With equity for the meek of the earth - (cf. Matthew 5:5, and Revelation 11:15.)
And he shall smite the earth - its ungodly inhabitants: answering to "the wicked" in the parallel, and in antithesis to the "poor" and "meek" - namely, in spirit-the humble pious (Matthew 5:3). It is implied that "the earth" will be extraordinarily wicked when He shall come to judge and reign. The apostasy will be of world-wide extent. His reign shall therefore be ushered in with judgments on the apostates (Psalms 2:9-12; Luke 18:8; Revelation 2:27).
With the rod of his mouth - with condemning sentences which proceed from His mouth against the wicked (Revelation 1:16; Revelation 2:16; Revelation 19:15; Revelation 19:21).
With the breath of his lips shall he slay the wicked - the Chaldaic Targum. Jonathan paraphrases, 'With the utterance of His lips will He kill the wicked Armillus' [i:e., ereemolaos], the desolater of the people. Paul alludes to this passage in 2 Thessalonians 2:8, "that Wicked ... whom the Lord shall consume with the spirit of his mouth;" His judicial decisions (Isaiah 30:28; Job 15:30; Revelation 19:20; Revelation 20:9-12). He, as the Word of God (Revelation 19:13-15), comes to strike that blow which shall decide His claim to the kingdom previously usurped by Satan, and "the beast" to whom Satan delegates his power. It will be a day of judgment to the Gentile dispensation, as the first coming was to the Jews. Compare a type of the "rod" - namely, Aaron's rod 'before the testimony, kept for a token against the rebels' (Numbers 17:2-10).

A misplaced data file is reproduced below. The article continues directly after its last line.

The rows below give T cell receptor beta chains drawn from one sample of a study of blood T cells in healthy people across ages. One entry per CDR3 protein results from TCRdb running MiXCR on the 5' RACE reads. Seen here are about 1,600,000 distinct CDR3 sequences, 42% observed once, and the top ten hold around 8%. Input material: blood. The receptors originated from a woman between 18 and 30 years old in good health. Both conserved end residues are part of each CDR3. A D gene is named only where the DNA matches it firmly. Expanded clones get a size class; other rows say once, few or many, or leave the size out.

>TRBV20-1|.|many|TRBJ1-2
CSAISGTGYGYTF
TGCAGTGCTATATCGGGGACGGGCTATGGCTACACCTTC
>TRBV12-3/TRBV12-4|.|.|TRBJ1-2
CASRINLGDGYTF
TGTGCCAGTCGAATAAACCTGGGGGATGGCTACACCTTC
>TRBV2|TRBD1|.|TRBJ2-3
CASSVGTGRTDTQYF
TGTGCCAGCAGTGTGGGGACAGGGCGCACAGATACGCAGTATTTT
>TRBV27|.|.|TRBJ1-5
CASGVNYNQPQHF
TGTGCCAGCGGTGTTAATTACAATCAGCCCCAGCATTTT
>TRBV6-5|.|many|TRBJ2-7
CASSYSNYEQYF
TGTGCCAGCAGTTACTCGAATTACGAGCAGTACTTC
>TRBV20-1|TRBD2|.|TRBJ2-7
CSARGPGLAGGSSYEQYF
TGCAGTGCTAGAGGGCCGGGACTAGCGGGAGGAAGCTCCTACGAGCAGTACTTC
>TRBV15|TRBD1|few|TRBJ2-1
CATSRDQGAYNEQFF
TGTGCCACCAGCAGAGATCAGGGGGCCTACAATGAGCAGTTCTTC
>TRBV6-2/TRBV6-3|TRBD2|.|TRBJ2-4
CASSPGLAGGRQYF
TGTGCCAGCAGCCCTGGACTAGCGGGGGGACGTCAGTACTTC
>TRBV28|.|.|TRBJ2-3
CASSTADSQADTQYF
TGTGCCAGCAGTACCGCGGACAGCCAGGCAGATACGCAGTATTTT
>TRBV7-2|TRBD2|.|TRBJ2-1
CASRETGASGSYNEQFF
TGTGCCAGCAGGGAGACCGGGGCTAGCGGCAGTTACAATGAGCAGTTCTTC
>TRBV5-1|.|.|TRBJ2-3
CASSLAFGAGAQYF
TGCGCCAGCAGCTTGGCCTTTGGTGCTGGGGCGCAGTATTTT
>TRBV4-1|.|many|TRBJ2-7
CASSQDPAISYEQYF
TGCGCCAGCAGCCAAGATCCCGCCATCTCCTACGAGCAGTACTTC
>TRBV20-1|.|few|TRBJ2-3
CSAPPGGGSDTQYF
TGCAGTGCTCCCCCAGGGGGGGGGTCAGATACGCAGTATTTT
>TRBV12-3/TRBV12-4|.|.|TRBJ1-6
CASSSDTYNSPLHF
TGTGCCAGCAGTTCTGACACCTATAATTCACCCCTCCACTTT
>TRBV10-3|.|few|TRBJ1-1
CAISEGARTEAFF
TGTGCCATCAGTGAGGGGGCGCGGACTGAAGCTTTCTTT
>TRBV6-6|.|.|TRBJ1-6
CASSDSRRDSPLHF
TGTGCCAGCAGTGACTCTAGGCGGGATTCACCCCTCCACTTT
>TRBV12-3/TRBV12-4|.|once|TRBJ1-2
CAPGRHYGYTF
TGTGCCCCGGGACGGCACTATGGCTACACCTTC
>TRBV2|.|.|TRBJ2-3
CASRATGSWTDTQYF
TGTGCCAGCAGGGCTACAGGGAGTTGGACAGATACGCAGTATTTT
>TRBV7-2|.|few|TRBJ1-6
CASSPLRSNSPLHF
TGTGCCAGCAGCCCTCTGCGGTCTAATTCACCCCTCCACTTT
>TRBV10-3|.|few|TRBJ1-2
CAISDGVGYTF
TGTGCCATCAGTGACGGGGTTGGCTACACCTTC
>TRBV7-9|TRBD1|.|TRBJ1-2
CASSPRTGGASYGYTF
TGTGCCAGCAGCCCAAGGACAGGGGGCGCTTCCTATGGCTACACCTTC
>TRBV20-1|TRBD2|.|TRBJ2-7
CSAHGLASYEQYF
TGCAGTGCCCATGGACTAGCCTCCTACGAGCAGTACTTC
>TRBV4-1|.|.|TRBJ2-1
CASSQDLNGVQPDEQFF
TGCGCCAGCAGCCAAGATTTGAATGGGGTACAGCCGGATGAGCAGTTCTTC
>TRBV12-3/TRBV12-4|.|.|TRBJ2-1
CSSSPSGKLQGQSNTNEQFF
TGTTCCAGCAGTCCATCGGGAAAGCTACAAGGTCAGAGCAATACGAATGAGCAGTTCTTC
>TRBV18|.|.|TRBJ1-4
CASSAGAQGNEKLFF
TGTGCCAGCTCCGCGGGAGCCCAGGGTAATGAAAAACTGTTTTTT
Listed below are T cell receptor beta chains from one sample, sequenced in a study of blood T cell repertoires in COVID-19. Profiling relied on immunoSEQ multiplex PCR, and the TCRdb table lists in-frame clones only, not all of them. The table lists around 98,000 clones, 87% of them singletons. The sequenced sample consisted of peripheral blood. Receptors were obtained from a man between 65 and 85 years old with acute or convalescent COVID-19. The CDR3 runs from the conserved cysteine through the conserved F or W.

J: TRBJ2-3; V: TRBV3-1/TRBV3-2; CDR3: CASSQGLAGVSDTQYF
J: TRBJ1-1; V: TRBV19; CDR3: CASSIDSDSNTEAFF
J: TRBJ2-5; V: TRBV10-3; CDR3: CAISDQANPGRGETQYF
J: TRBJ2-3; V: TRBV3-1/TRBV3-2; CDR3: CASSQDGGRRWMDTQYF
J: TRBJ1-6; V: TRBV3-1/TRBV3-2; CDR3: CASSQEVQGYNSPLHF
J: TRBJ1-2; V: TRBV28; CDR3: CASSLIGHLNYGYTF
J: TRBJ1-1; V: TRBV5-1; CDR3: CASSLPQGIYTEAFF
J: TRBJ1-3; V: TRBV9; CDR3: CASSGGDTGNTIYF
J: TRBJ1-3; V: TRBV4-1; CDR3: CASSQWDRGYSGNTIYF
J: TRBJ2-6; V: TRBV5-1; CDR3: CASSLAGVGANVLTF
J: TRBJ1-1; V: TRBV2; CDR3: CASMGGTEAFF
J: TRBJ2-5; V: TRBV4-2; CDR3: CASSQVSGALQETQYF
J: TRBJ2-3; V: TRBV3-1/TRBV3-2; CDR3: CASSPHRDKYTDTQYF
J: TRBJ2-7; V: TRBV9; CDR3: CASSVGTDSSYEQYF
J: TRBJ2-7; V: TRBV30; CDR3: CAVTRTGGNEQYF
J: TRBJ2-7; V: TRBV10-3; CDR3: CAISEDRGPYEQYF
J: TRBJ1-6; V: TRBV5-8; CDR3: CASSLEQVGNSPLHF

And righteousness shall be the girdle of his loins, and faithfulness the girdle of his reins.
Righteousness shall be the girdle of his loins - (Revelation 1:13; Revelation 19:11.) The antitypical High Priest (Exodus 28:4).